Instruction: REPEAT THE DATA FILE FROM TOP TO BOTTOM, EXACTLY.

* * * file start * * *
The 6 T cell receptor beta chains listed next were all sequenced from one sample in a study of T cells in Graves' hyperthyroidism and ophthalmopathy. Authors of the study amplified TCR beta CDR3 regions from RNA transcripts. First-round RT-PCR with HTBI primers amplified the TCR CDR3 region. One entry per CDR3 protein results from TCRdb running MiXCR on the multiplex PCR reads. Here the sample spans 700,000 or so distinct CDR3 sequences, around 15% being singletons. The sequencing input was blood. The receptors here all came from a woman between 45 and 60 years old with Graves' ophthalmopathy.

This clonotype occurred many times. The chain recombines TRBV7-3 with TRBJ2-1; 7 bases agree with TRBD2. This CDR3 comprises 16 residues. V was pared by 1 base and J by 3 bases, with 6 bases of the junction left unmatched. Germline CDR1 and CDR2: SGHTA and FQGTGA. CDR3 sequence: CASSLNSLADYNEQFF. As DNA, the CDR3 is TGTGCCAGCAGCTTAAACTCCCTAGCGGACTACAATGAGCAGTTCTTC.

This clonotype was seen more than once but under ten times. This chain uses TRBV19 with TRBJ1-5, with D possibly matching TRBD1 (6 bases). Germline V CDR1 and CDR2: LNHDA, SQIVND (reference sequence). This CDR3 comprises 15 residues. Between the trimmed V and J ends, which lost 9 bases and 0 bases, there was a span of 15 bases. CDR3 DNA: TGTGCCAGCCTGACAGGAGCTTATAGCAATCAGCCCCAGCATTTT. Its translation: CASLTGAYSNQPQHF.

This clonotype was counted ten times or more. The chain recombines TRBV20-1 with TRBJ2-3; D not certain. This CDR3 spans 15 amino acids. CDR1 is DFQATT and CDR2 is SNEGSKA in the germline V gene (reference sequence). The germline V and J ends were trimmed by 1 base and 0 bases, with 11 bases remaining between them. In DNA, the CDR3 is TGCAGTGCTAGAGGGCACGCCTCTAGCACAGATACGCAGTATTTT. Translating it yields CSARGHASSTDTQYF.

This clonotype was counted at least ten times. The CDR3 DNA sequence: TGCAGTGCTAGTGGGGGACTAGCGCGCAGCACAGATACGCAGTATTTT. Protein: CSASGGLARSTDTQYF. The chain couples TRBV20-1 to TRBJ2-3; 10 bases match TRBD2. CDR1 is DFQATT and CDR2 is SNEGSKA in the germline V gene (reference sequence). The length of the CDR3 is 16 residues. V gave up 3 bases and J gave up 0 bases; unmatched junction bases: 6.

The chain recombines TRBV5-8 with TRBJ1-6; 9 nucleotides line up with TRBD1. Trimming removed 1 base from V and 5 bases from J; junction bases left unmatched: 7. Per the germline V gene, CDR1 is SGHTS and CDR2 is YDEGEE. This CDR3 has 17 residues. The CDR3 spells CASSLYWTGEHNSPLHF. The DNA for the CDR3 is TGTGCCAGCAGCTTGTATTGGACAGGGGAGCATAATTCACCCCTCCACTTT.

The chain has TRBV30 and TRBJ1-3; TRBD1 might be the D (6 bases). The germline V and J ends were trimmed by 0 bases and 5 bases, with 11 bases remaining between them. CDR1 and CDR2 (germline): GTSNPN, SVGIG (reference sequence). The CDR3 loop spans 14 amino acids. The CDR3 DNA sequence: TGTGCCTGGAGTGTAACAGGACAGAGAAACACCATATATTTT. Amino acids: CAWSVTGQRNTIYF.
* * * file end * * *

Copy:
The 6 T cell receptor beta chains listed next were all sequenced from one sample in a study of T cells in Graves' hyperthyroidism and ophthalmopathy. Authors of the study amplified TCR beta CDR3 regions from RNA transcripts. First-round RT-PCR with HTBI primers amplified the TCR CDR3 region. One entry per CDR3 protein results from TCRdb running MiXCR on the multiplex PCR reads. Here the sample spans 700,000 or so distinct CDR3 sequences, around 15% being singletons. The sequencing input was blood. The receptors here all came from a woman between 45 and 60 years old with Graves' ophthalmopathy.

This clonotype occurred many times. The chain recombines TRBV7-3 with TRBJ2-1; 7 bases agree with TRBD2. This CDR3 comprises 16 residues. V was pared by 1 base and J by 3 bases, with 6 bases of the junction left unmatched. Germline CDR1 and CDR2: SGHTA and FQGTGA. CDR3 sequence: CASSLNSLADYNEQFF. As DNA, the CDR3 is TGTGCCAGCAGCTTAAACTCCCTAGCGGACTACAATGAGCAGTTCTTC.

This clonotype was seen more than once but under ten times. This chain uses TRBV19 with TRBJ1-5, with D possibly matching TRBD1 (6 bases). Germline V CDR1 and CDR2: LNHDA, SQIVND (reference sequence). This CDR3 comprises 15 residues. Between the trimmed V and J ends, which lost 9 bases and 0 bases, there was a span of 15 bases. CDR3 DNA: TGTGCCAGCCTGACAGGAGCTTATAGCAATCAGCCCCAGCATTTT. Its translation: CASLTGAYSNQPQHF.

This clonotype was counted ten times or more. The chain recombines TRBV20-1 with TRBJ2-3; D not certain. This CDR3 spans 15 amino acids. CDR1 is DFQATT and CDR2 is SNEGSKA in the germline V gene (reference sequence). The germline V and J ends were trimmed by 1 base and 0 bases, with 11 bases remaining between them. In DNA, the CDR3 is TGCAGTGCTAGAGGGCACGCCTCTAGCACAGATACGCAGTATTTT. Translating it yields CSARGHASSTDTQYF.

This clonotype was counted at least ten times. The CDR3 DNA sequence: TGCAGTGCTAGTGGGGGACTAGCGCGCAGCACAGATACGCAGTATTTT. Protein: CSASGGLARSTDTQYF. The chain couples TRBV20-1 to TRBJ2-3; 10 bases match TRBD2. CDR1 is DFQATT and CDR2 is SNEGSKA in the germline V gene (reference sequence). The length of the CDR3 is 16 residues. V gave up 3 bases and J gave up 0 bases; unmatched junction bases: 6.

The chain recombines TRBV5-8 with TRBJ1-6; 9 nucleotides line up with TRBD1. Trimming removed 1 base from V and 5 bases from J; junction bases left unmatched: 7. Per the germline V gene, CDR1 is SGHTS and CDR2 is YDEGEE. This CDR3 has 17 residues. The CDR3 spells CASSLYWTGEHNSPLHF. The DNA for the CDR3 is TGTGCCAGCAGCTTGTATTGGACAGGGGAGCATAATTCACCCCTCCACTTT.

The chain has TRBV30 and TRBJ1-3; TRBD1 might be the D (6 bases). The germline V and J ends were trimmed by 0 bases and 5 bases, with 11 bases remaining between them. CDR1 and CDR2 (germline): GTSNPN, SVGIG (reference sequence). The CDR3 loop spans 14 amino acids. The CDR3 DNA sequence: TGTGCCTGGAGTGTAACAGGACAGAGAAACACCATATATTTT. Amino acids: CAWSVTGQRNTIYF.